Ida Nudel: The Angel of Soviet Dissent
Ida Nudel (Russian: Ида Нудель; April 27, 1931 – September 14, 2021) was a prominent figure in the Soviet dissident movement of the 1970s and 1980s and an emblematic advocate for the rights of Jews in the Soviet Union.
Ida Nudel was born in 1931 in a suburb of Moscow to Chaya, a kindergarten teacher, and Yakov, an officer in the Red Army. At just nine months old, she was sent to live with her grandparents in the Jewish town of Zhianniksy, where Yiddish was the primary language. When she was three years old, her entire family relocated to Moscow, but she retained her mother's Yiddish heritage.
Ida and her younger sister Elena attended non-Jewish schools, but at home, they upheld Jewish traditions, particularly during holidays and festivals. During the summer, the girls spent time at their grandparents' house, where they were exposed to a rich Jewish world that was largely unknown to them in Moscow. Tragically, their father fell in combat during World War II when Ida was 12 and Elena was 10.
In her adulthood, Ida studied economics at Moscow University. In 1953, during her studies, the infamous "Doctors' Plot" trial occurred. Nine doctors, including six Jews, were accused of being part of a Jewish conspiracy linked to the Joint Distribution Committee, which was suspected of attempting to poison Soviet leaders.
It was alleged that these Jewish doctors had caused the deaths of two Soviet leaders, one of whom was Andrei Zhdanov, and now sought to kill five senior military officers. This led to an increase in anti-Semitic sentiment in Soviet society. Nudel, who was the only Jewish student in her university class, faced discrimination from both teachers and students, which drew her closer to her Jewish identity.
Political-Zionist Activities in Russia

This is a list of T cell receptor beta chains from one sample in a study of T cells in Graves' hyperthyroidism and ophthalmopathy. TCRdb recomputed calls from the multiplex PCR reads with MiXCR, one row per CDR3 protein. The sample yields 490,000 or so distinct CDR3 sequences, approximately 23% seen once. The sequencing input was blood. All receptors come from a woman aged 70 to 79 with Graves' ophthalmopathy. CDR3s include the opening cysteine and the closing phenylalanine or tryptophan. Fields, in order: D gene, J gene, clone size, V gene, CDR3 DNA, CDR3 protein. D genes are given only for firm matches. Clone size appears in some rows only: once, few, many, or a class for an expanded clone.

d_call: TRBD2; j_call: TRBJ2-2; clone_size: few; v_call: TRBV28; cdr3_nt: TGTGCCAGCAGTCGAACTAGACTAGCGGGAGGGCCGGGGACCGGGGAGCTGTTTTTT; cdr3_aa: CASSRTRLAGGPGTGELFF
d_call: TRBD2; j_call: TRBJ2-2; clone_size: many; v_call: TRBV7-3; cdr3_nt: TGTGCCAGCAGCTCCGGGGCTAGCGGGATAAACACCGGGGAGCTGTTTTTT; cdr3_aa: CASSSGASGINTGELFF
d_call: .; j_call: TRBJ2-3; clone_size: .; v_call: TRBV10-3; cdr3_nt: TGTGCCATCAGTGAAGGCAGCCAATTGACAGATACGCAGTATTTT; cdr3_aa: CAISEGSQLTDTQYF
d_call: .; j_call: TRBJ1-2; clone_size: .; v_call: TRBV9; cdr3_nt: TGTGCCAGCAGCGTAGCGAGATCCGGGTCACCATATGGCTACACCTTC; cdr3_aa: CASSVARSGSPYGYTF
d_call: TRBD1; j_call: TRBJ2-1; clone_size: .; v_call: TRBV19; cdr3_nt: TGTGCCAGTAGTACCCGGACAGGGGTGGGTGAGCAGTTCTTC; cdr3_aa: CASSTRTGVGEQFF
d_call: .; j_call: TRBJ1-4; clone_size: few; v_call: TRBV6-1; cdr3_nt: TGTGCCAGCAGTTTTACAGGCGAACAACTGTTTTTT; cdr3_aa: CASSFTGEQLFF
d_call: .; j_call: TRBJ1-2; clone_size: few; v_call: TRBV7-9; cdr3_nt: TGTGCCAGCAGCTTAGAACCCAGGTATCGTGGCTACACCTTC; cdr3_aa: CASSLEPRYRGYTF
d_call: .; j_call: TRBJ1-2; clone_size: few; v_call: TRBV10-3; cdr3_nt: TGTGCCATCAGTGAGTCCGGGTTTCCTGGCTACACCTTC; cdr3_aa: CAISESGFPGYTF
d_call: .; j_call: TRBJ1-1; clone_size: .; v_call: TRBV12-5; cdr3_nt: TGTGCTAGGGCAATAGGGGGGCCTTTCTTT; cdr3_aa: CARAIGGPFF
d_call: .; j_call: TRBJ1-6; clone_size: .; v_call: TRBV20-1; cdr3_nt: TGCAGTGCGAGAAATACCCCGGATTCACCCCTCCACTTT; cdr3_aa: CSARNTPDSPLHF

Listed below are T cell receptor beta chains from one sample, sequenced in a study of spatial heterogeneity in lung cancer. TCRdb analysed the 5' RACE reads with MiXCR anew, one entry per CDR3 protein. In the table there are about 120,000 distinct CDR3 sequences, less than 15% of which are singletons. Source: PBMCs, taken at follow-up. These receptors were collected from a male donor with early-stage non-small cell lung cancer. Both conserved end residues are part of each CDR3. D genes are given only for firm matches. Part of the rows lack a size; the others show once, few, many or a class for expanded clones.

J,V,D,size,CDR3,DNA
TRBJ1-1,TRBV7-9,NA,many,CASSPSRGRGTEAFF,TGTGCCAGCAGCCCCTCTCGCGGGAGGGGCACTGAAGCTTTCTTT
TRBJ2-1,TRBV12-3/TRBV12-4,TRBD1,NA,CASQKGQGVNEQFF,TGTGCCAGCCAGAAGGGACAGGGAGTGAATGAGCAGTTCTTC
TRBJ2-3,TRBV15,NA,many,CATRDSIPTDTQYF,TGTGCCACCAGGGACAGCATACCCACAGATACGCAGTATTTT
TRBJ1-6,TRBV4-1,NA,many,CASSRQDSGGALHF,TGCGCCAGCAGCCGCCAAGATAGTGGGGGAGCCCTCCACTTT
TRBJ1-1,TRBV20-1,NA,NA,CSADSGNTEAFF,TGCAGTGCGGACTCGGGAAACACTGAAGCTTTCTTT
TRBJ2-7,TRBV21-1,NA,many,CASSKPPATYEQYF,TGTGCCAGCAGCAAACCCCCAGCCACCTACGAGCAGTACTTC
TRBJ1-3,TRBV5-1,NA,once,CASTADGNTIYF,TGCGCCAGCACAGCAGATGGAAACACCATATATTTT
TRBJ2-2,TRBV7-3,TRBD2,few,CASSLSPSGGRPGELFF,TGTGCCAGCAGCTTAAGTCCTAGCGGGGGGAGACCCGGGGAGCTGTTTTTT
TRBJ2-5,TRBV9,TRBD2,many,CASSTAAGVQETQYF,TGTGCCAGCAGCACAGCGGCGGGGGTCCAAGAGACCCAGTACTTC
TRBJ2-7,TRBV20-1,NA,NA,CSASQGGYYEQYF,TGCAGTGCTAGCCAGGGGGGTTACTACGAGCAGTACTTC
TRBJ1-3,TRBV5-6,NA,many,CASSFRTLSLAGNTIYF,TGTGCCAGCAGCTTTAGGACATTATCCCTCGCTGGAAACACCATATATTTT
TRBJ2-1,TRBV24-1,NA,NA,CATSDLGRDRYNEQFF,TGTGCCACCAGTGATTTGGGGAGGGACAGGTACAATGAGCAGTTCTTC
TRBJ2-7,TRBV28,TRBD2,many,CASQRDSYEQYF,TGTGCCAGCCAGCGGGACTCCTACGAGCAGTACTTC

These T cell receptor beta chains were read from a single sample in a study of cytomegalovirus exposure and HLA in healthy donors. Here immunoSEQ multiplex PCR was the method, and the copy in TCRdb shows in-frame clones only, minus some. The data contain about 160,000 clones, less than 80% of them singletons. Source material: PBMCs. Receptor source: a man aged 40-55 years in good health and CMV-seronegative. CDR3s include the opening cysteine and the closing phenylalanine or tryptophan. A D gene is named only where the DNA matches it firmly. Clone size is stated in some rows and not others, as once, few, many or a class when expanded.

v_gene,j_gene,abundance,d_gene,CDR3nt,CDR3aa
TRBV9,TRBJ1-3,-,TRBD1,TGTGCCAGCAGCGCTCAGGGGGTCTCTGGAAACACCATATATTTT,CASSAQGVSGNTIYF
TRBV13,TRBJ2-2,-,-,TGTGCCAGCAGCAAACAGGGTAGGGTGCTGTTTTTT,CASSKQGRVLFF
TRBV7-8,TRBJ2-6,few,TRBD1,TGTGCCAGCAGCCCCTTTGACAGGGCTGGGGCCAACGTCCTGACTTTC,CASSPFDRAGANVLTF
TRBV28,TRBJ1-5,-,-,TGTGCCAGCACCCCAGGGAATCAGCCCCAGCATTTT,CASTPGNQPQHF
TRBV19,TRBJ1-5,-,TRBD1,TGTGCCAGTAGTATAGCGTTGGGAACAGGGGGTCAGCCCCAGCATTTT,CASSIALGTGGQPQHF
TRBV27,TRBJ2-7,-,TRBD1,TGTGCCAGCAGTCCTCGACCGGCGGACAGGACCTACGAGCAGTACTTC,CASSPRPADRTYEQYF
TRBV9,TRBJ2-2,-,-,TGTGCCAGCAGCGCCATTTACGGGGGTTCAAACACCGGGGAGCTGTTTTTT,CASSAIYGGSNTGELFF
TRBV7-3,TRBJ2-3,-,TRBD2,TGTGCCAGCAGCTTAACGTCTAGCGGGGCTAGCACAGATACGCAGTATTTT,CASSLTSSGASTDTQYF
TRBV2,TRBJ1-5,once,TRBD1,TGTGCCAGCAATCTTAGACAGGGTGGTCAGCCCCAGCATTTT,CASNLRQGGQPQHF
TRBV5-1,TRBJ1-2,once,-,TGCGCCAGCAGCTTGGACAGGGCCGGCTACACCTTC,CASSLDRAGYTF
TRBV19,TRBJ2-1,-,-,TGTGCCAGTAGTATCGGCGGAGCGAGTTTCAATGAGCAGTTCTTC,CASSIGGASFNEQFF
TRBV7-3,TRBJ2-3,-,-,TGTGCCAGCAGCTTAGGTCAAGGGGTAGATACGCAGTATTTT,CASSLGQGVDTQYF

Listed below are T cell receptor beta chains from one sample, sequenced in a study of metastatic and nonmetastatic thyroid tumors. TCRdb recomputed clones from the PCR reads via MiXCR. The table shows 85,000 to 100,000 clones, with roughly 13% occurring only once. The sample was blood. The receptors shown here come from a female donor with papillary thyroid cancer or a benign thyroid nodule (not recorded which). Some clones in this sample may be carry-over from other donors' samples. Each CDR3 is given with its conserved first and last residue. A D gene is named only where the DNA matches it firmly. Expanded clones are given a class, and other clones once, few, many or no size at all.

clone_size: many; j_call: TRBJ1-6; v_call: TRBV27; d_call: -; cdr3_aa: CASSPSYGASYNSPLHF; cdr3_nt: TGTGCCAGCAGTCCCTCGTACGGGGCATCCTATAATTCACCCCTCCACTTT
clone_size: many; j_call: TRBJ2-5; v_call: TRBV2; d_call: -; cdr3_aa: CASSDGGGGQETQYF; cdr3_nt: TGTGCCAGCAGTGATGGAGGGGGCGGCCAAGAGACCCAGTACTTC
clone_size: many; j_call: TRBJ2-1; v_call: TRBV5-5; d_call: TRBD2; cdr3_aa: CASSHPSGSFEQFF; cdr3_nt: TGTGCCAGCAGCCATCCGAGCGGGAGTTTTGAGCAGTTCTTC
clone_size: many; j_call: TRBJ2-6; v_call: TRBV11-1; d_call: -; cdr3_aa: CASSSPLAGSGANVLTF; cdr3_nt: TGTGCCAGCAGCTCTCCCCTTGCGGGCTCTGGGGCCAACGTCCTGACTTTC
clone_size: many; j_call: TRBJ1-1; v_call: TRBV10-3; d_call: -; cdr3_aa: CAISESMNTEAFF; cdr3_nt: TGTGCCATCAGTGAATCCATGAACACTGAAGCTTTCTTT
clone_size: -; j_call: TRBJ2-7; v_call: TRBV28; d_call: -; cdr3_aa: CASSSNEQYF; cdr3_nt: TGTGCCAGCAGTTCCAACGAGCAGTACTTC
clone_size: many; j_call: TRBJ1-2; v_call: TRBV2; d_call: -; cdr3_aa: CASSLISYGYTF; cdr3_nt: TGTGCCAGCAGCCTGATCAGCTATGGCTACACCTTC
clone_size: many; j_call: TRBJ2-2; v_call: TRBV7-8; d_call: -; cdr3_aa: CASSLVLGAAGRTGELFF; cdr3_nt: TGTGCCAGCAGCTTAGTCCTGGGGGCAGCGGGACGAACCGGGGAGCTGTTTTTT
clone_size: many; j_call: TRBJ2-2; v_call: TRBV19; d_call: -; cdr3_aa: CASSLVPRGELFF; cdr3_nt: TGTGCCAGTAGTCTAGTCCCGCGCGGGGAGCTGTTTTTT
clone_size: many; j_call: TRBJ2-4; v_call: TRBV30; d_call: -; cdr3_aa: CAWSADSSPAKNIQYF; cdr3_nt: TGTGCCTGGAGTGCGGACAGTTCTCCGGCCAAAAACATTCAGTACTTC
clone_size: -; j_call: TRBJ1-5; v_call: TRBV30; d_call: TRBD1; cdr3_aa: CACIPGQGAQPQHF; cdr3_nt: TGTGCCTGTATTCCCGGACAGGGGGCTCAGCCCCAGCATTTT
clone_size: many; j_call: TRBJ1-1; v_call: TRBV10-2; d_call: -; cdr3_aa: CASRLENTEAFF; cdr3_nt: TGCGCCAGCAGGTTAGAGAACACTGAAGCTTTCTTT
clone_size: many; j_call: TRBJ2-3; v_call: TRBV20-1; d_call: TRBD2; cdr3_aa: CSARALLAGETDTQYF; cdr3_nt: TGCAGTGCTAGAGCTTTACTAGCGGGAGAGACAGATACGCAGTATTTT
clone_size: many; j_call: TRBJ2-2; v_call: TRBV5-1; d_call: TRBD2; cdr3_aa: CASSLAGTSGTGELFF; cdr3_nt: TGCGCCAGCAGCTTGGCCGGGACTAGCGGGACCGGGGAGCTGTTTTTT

At that time, there were approximately three million Jews living in the Soviet Union. Like many other Jews who sought to immigrate to Israel and were denied, Ida Nudel became politically active following the failed attempt to hijack an empty plane (Operation Wedding) organized by Eduard Kuznetsov and others on June 15, 1970.
In 1971, Ida Nudel's mother passed away, and that same year, she and her sister, Elena, applied to the authorities for permission to leave the Soviet Union and move to Israel.
Elena and her husband received approval, but Ida, who was single, was denied. She continued to submit exit visa applications, but they were repeatedly rejected. In 1972, her family immigrated to Israel, and that same year, Nudel was dismissed from her job as an economist for what was described as "harming the Russian soul."
During the summer of 1972, Nudel organized a hunger strike at the central office of the Communist Party in Moscow to protest the arrest of Zionist activist Vladimir Markman. After four days, the authorities forcibly ended the strike.
Nudel corresponded with her imprisoned compatriots, sending them books, medicine, and food. She asked visitors from around the world to provide items that the prisoners needed and could exchange with the guards, such as vitamins, warm underwear, and chocolate.
She also requested pens, cigarettes, and 3D glasses that could be traded with the prison staff in exchange for providing the prisoners with these items. Additionally, Nudel appealed on behalf of the prisoners to the authorities in Moscow and represented them before camp and prison administrators. The prisoners affectionately called her "Mama" and "The Angel of Mercy."
Another facet of her activism involved organizing protests and meetings with foreigners visiting Moscow, through which she exposed the fundamental human rights violations against prisoners in the Soviet Union.